Thich Nhat Hahn says, “Meditation is not passive, sitting in silence. It is sitting in awareness, free from distraction, and realizing the clear understanding that arises from concentration.”
Meditation is not designed to be a moment of stillness in a life of chaos. It is designed to give us a life of stillness and the tools to help us easily navigate chaos. We do this by expanding our consciousness, to see what we might not have seen yesterday, to see the things that will bring us joy, but that ability to see isn’t readily available to everyone. However, it can be, in just moments of practice.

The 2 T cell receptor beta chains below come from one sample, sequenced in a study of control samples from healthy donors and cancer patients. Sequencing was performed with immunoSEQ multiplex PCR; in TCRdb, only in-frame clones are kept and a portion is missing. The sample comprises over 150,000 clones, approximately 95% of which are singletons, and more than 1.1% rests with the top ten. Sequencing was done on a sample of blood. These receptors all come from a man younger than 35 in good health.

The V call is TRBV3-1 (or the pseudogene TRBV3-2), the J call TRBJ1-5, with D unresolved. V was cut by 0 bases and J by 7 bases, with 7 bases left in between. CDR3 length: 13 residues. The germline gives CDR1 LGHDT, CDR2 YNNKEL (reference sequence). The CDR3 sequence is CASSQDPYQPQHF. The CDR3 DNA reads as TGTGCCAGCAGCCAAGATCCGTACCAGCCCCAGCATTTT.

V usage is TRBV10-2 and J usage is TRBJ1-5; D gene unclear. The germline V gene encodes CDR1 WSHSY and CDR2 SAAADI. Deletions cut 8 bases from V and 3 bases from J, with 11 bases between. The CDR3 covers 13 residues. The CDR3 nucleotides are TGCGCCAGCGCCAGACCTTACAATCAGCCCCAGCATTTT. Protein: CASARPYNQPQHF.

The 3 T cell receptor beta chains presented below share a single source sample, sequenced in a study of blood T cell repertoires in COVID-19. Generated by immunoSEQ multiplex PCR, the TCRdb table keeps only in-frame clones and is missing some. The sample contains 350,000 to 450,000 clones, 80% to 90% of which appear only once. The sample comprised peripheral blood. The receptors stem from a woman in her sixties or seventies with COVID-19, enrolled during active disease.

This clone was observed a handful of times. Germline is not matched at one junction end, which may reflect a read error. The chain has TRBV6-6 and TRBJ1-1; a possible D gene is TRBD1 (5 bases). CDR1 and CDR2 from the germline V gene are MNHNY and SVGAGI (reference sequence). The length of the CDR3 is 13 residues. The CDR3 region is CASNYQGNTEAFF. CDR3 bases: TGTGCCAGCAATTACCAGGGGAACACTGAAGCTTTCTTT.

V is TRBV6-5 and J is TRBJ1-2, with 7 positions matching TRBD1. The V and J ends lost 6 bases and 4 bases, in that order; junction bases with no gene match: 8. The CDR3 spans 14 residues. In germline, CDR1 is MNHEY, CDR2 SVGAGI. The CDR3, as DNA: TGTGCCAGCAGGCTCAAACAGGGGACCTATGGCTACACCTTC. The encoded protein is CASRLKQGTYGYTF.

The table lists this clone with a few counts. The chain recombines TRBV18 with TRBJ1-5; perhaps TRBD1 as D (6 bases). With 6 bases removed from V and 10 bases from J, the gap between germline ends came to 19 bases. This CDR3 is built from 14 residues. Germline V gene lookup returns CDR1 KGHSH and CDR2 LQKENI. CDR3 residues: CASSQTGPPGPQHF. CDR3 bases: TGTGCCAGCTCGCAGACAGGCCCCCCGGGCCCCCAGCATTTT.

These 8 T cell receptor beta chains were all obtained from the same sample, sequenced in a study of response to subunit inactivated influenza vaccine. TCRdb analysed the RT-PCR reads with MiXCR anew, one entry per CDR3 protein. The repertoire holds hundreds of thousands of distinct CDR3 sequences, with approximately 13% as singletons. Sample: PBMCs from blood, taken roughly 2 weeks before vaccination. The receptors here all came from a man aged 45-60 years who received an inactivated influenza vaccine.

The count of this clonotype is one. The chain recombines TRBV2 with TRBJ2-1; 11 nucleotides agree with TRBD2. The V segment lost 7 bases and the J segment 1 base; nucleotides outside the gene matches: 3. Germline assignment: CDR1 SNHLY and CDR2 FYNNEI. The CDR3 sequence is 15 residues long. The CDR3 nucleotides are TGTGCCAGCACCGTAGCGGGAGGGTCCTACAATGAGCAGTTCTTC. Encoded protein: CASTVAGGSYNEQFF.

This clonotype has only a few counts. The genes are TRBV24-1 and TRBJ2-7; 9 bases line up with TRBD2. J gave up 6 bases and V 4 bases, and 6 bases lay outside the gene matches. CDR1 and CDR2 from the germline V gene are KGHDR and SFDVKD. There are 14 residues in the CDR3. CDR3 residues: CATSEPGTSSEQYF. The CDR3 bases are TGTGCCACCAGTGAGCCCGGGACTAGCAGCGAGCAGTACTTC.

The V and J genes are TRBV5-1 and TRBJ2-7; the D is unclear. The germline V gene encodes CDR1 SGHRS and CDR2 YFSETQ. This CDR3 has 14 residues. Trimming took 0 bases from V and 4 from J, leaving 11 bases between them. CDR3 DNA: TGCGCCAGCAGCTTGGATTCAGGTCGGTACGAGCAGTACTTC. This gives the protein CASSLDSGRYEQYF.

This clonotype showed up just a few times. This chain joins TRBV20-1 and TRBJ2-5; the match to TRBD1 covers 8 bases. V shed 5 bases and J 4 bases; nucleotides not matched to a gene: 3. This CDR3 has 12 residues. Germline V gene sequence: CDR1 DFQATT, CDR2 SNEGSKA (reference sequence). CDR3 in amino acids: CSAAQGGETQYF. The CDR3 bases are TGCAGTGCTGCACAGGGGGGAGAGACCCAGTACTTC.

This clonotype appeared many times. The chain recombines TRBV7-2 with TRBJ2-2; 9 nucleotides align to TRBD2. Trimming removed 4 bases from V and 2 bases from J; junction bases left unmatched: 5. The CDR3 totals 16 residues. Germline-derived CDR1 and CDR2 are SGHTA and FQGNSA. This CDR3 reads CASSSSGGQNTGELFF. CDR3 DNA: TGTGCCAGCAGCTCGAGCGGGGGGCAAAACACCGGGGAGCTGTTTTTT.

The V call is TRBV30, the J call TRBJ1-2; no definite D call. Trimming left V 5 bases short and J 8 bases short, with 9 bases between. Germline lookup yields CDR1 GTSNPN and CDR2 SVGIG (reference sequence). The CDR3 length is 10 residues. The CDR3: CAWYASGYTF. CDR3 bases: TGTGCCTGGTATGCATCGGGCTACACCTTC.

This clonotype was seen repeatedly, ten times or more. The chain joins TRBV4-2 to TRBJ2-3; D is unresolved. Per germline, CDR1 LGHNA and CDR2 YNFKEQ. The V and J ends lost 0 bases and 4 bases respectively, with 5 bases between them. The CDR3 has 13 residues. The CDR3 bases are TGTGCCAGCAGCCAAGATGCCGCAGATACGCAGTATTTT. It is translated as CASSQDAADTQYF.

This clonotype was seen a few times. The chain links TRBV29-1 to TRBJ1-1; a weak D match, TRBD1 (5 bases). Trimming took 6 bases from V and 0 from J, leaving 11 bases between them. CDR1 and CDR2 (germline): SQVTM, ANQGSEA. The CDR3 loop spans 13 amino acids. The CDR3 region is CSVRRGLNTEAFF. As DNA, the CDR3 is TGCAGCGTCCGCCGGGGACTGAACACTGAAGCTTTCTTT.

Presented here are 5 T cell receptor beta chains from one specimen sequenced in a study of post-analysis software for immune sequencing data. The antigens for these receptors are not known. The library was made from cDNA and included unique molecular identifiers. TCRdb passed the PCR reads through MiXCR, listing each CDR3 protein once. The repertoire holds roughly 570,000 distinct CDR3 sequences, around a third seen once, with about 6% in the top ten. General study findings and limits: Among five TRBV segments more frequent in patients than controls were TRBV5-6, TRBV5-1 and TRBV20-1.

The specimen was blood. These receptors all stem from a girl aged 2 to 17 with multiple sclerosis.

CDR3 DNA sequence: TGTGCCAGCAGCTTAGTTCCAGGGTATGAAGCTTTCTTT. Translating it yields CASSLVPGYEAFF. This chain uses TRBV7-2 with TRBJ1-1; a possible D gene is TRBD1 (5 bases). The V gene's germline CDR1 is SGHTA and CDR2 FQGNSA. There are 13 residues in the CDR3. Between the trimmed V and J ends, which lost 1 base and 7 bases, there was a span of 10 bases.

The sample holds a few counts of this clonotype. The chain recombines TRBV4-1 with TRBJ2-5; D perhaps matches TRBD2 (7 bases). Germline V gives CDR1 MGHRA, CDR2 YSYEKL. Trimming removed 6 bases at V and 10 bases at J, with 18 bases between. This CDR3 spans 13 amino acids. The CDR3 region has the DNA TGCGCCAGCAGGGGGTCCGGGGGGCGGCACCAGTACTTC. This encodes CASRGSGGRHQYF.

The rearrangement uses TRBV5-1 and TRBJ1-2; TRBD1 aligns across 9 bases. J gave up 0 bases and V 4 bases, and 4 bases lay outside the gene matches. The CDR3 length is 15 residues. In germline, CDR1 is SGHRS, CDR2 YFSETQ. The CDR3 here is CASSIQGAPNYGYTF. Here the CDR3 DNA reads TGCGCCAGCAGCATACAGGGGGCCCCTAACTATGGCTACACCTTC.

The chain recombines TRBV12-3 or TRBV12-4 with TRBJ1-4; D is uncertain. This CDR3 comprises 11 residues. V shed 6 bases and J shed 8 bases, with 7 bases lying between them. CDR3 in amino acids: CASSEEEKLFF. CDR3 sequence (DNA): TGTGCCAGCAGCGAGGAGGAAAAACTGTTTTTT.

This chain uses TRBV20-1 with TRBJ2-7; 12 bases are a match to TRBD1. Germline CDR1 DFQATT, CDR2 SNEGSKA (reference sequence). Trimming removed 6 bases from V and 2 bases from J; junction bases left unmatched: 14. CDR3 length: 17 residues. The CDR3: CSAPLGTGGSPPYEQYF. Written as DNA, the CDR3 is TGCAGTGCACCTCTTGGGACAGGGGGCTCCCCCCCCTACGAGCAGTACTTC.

We need to calm the mind before we can center the mind.
Over the course of this three-day retreat, we will engage in a deepening of the four stages of meditation. Participants of this retreat will attend three live sessions per day with meditative practices set between the sessions. The practices will allow time for breaks to eat, but I recommend clearing your calendar of any additional distractions. Separating ourselves from distraction and committing to a focused approach improves the opportunity to break through personal barriers that might once have held us back. Because of the importance of committing to a sequential practice, live sessions will not be recorded and therefore, only portions of this workshop will not be available after the event.